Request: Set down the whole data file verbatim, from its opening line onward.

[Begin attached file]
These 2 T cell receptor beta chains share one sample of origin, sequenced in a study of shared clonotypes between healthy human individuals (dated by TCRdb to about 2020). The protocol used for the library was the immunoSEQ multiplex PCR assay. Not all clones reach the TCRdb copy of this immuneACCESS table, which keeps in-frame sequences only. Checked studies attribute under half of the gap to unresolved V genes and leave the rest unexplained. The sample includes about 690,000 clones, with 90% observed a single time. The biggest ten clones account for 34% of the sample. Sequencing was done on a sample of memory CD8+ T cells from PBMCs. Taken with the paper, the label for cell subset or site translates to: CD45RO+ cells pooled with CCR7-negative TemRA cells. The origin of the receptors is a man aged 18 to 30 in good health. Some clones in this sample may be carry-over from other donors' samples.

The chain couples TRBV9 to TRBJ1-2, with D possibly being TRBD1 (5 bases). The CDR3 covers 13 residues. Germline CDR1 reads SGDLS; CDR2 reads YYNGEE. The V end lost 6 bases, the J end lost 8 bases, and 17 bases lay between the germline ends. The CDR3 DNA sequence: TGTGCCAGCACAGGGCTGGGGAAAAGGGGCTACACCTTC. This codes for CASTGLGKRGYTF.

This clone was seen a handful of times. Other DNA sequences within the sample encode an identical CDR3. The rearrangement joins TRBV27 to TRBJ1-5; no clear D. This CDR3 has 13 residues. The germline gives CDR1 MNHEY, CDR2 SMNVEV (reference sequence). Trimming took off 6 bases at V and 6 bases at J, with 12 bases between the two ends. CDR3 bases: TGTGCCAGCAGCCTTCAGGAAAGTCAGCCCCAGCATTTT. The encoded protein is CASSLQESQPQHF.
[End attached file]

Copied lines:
These 2 T cell receptor beta chains share one sample of origin, sequenced in a study of shared clonotypes between healthy human individuals (dated by TCRdb to about 2020). The protocol used for the library was the immunoSEQ multiplex PCR assay. Not all clones reach the TCRdb copy of this immuneACCESS table, which keeps in-frame sequences only. Checked studies attribute under half of the gap to unresolved V genes and leave the rest unexplained. The sample includes about 690,000 clones, with 90% observed a single time. The biggest ten clones account for 34% of the sample. Sequencing was done on a sample of memory CD8+ T cells from PBMCs. Taken with the paper, the label for cell subset or site translates to: CD45RO+ cells pooled with CCR7-negative TemRA cells. The origin of the receptors is a man aged 18 to 30 in good health. Some clones in this sample may be carry-over from other donors' samples.

The chain couples TRBV9 to TRBJ1-2, with D possibly being TRBD1 (5 bases). The CDR3 covers 13 residues. Germline CDR1 reads SGDLS; CDR2 reads YYNGEE. The V end lost 6 bases, the J end lost 8 bases, and 17 bases lay between the germline ends. The CDR3 DNA sequence: TGTGCCAGCACAGGGCTGGGGAAAAGGGGCTACACCTTC. This codes for CASTGLGKRGYTF.

This clone was seen a handful of times. Other DNA sequences within the sample encode an identical CDR3. The rearrangement joins TRBV27 to TRBJ1-5; no clear D. This CDR3 has 13 residues. The germline gives CDR1 MNHEY, CDR2 SMNVEV (reference sequence). Trimming took off 6 bases at V and 6 bases at J, with 12 bases between the two ends. CDR3 bases: TGTGCCAGCAGCCTTCAGGAAAGTCAGCCCCAGCATTTT. The encoded protein is CASSLQESQPQHF.